Book Cover Book Cover Book Cover Book Cover Book Cover Book Cover Book Cover Book Cover

Going For (Austen) Gold Part One

Winchester. Once the capital city of England and a place full of history and tributes. The cathedral itself holds a great many of them, all on it’s own. Mary I was married to Philip of Spain here but perhaps more importantly to us in our modern day Jane Austen is buried here.

I see you’ve noticed the tone of my voice – I am indeed writing this in the building itself. When I heard about the Jane Austen Exhibition my newly-made admiration for the author was nudged and this, along with the fact that it’s historic overall, lead me to drive all the way to Winchester.

The gold plaque on the wall by Austen's grave

I’ve taken photographs, how could I not? But the quality of them leaves much to be desired. I know that I felt a bit anxious over the fact that I was taking photographs in a church, but the blurring suggests I was in a rush, which I wasn’t. And I’m afraid I don’t know what happened when I took the photo of the grave itself, I thought I’d got all the text in. There’s no photo of the cathedral’s exterior. All in all a very bad day for me and pictures.

I have seen Austen’s handwriting – very neat and with good spacing between lines. The grave is small, one of those on the floor, easily miss-able but for the gold plaque on the wall near it. But for the gold you would likely walk straight past the grave stone and be none the wiser unless you were scanning the floor as you went.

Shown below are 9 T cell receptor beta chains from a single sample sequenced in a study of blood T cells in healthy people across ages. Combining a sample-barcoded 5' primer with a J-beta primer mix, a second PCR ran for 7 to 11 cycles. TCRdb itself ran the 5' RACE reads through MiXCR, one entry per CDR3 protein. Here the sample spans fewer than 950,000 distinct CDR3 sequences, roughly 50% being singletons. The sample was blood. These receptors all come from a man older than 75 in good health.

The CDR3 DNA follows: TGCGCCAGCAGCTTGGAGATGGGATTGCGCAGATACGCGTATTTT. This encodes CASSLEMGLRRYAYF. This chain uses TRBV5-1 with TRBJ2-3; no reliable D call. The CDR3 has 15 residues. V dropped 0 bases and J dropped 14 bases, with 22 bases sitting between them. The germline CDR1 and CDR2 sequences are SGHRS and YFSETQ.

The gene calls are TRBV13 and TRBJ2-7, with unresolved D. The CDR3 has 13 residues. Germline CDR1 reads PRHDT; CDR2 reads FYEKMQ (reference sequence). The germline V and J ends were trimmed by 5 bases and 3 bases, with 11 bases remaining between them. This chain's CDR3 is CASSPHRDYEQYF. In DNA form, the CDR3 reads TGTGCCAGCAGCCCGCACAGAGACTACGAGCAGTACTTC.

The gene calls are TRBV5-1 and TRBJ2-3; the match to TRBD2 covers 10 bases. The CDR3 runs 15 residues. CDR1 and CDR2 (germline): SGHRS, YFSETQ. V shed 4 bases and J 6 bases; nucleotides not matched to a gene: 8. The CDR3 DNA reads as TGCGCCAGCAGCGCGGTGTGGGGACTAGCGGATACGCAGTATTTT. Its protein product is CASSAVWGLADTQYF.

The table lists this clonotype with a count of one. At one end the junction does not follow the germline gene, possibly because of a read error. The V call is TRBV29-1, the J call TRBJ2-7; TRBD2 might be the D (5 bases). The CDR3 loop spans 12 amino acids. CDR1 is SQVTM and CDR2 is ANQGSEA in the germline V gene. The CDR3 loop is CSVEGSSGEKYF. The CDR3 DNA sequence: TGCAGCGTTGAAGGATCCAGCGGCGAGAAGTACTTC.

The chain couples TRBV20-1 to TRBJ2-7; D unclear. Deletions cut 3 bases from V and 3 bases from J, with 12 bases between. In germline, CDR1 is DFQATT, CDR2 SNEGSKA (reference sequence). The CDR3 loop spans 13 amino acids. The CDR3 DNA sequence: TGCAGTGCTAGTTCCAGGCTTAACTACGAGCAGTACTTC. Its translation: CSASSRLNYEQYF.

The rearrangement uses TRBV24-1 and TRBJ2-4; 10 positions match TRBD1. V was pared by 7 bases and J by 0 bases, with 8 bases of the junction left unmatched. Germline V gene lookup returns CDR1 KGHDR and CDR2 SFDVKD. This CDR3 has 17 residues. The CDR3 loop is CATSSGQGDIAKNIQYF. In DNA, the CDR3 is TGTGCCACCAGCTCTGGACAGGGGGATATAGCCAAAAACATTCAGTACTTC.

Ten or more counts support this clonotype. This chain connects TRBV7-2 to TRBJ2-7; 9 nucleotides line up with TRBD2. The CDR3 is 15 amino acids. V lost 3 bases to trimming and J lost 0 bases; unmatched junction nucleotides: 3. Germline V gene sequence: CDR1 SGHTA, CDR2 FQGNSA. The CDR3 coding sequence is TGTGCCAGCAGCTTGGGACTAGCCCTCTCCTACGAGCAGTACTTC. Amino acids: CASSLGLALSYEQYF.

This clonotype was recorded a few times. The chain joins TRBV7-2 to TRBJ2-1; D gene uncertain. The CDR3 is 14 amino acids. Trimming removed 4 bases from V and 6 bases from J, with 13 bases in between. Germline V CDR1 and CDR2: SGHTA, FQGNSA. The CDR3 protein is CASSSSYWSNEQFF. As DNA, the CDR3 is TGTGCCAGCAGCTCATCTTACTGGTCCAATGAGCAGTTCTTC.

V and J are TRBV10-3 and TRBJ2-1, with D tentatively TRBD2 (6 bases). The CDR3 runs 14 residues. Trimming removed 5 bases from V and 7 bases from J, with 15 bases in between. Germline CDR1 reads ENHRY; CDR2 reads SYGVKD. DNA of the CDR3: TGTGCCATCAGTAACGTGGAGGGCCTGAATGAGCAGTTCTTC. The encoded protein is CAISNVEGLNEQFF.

Jane Austen's grave

I wove my way about the gravestones. Do you ever find yourself doing that? It’s a bit like the superstitious idea of missing the cracks in tiled floor; perhaps it’s respect gone crazy as after all in some places it’s practically impossible to walk past without stepping on one, but I had this strange thought that I would look better if I was seen to be making an effort. And not to the patrons mind you, the dead themselves.

In addition to the gravestones there are a couple of tiny “chapels” which are basically tiny (really tiny) rooms holding large tombs. They are surrounded by pillars, a kind of mini cloister, and house statues above the tombstone, I guess to represent an altar. The men buried within are clergymen.

This is a very poor post, I’m all too aware of that fact, so I hope to put it right in part two.



June 25, 2010, 11:31 am

I would be nervous about taking a picture in a church as well. I had never seen a picture of this before though, so I have to say a small thank you :).

And like you, I don’t like stepping on gravestones and try to walk around them.

1 Comment


Comments closed